Editorial – Newly elected Governor Tamaki announces his opposition to new U.S. military bases


October 1, 2018 Ryukyu Shimpo


The Okinawa gubernatorial election, held after the passing of Governor Takeshi Onaga, was won by former Diet member Denny Tamaki, 58. Tamaki, an opponent of the new U.S. military base construction in Henoko, Nago, defeated by a large margin the Abe administration-backed former mayor of Ginowan, Atsushi Sakima, 54.


During the election, Tamaki took the position of using his authority as governor to block the new base construction in Henoko, which is part of the relocation of MCAS Futenma, stressing, “I will not allow a new base in Henoko.”


His opponent, Sakima, was fully backed by the Abe administration, which is pushing for the Henoko relocation, however he refused to state his own position regarding the hot-button issue.


Tamaki’s landslide victory once again made clear the firm resolve of Okinawan’s opposition to the new base construction.

The central Japanese government should heed the clear message sent by the electorate for the second straight time in a gubernatorial election, and immediately cease construction of new base facilities in Henoko.


70% of all U.S. military land in Japan is concentrated in Okinawa, the most prominent of which is Kadena Air Base, which comprises an area four times the size of MCAS Futenma.

It is not an outrageous demand to request that the return of the land occupied by MCAS Futenma not lead to new military facilities within Okinawa.

During this election the ruling government coalition sent Chief Cabinet Secretary Yoshihide Suga, Liberal Democratic Party (LDP) Secretary General Toshihiro Nikai, LDP General Council Chairman Wataru Takeshita, and Komeito Party House of Councillors member Natsuo Yamaguchi to Okinawa in a full-scale effort to support Sakima.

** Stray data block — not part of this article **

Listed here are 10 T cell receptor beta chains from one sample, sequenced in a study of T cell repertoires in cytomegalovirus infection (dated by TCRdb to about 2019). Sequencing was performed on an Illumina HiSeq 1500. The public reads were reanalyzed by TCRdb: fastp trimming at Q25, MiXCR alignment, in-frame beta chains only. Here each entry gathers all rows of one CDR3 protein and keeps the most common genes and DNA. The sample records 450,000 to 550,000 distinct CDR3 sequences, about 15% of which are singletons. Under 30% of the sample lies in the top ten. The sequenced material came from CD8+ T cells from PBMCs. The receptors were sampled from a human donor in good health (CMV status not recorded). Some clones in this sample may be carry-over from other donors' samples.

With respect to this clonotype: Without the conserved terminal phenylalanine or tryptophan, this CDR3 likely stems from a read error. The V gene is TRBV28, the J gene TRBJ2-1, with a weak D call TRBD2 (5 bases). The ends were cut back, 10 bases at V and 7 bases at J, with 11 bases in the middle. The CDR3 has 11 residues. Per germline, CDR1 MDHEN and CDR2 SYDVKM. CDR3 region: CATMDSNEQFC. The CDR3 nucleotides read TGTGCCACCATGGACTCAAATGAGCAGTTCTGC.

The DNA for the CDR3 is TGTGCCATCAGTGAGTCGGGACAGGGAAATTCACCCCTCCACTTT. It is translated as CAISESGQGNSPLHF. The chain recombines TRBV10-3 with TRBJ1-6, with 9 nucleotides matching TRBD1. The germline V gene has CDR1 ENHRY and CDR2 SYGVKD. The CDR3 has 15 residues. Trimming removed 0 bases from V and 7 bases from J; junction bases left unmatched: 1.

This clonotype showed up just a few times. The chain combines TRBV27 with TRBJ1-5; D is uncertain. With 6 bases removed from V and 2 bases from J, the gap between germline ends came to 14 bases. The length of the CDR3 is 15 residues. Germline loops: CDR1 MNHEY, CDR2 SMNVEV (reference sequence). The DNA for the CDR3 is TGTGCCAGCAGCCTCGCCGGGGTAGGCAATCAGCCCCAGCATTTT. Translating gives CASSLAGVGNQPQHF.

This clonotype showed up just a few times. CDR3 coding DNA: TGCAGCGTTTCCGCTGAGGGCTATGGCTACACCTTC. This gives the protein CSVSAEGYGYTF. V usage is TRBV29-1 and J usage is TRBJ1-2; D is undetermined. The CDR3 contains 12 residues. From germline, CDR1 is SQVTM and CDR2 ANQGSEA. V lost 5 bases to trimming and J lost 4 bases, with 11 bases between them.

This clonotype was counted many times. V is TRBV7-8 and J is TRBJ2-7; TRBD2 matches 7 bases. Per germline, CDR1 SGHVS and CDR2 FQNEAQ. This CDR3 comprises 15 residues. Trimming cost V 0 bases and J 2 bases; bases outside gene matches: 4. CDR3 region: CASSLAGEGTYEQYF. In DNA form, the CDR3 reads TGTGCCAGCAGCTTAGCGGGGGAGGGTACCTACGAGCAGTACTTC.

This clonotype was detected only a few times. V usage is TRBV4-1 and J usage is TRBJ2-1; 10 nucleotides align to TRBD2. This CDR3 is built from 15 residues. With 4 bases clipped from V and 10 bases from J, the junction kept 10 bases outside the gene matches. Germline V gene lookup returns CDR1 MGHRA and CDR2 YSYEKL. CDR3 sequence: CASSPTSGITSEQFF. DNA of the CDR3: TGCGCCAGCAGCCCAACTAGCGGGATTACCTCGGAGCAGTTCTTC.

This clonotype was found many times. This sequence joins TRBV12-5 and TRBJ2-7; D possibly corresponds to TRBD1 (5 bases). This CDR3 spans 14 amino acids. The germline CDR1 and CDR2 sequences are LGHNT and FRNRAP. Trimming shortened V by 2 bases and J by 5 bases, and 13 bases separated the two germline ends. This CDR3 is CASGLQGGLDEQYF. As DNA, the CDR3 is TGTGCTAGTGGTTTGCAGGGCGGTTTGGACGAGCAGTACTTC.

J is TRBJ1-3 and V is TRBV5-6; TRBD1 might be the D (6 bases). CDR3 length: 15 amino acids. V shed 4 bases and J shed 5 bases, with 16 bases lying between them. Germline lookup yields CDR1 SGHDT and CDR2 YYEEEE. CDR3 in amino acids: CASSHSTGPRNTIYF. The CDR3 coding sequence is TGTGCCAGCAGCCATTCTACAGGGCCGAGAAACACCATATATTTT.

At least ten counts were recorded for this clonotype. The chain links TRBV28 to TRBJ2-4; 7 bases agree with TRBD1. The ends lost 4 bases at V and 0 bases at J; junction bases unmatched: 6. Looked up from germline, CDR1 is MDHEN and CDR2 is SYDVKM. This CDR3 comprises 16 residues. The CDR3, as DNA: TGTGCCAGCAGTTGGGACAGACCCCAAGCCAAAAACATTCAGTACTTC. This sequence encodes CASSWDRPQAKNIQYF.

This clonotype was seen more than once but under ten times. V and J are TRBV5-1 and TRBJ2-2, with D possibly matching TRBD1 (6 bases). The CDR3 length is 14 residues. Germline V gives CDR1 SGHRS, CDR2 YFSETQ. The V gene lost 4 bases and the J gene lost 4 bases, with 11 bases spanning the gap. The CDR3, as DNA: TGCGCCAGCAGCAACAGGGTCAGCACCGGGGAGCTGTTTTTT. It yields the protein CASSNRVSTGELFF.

Almost as if in coordination with the ruling coalition, slander and disinformation about Tamaki was also scattered all over the internet.

Even certain members of the Diet, who are supposed to lead by example, disseminated information of dubious quality.

In an Okinawan gubernatorial election, there has probably never been a candidate baselessly vilified to the extent experienced by Tamaki. It is likely that some of this information was believed by some voters as being true.

After World War II, the first time during U.S. military rule that a public election to directly select leaders to represent residents in Okinawa was 1968. It was a right fought for by Okinawans demanding expanded autonomy.

At that time, the LDP power-players like Shojiro Kawashima, Takeo Fukuda, and Yasuhiro Nakasone would come to Okinawa to strongly support the conservative candidates. The result was the election of the reform-minded Chobyo Yara as Chief Executive of the Ryukyu Islands.

It has been 50 years since then.

Japan’s ruling party intervened in the gubernatorial election and were defeated.

If we assume that they thought this candidate promotion plan would go as planned, wouldn’t it seem that they are looking down on Okinawans?

In the current situation in Okinawa, where the national ruling party and the prefectural ruling party are in staunch opposition, the people of Okinawa have clearly stated their wish to continue on the path set by the Onaga prefectural administration and have sent a resounding “NO!” back to Abe’s central government. The statement is loud and clear, “Okinawa will not just do what the central government tells us, we will decide what happens in Okinawa ourselves!”

The permission for land reclamation in Henoko Bay was revoked by Governor Takeshi for Okinawa August 31.

Japan’s government is looking to take legal action to overturn this.

At this juncture, if the new bases are continued to be imposed on us, Japan will no longer qualify as a democratic country.

The central government should respect the unshakeable will of the people of Okinawa and abandon the new base construction.


(English translation by T&CT and Sam Grieb)


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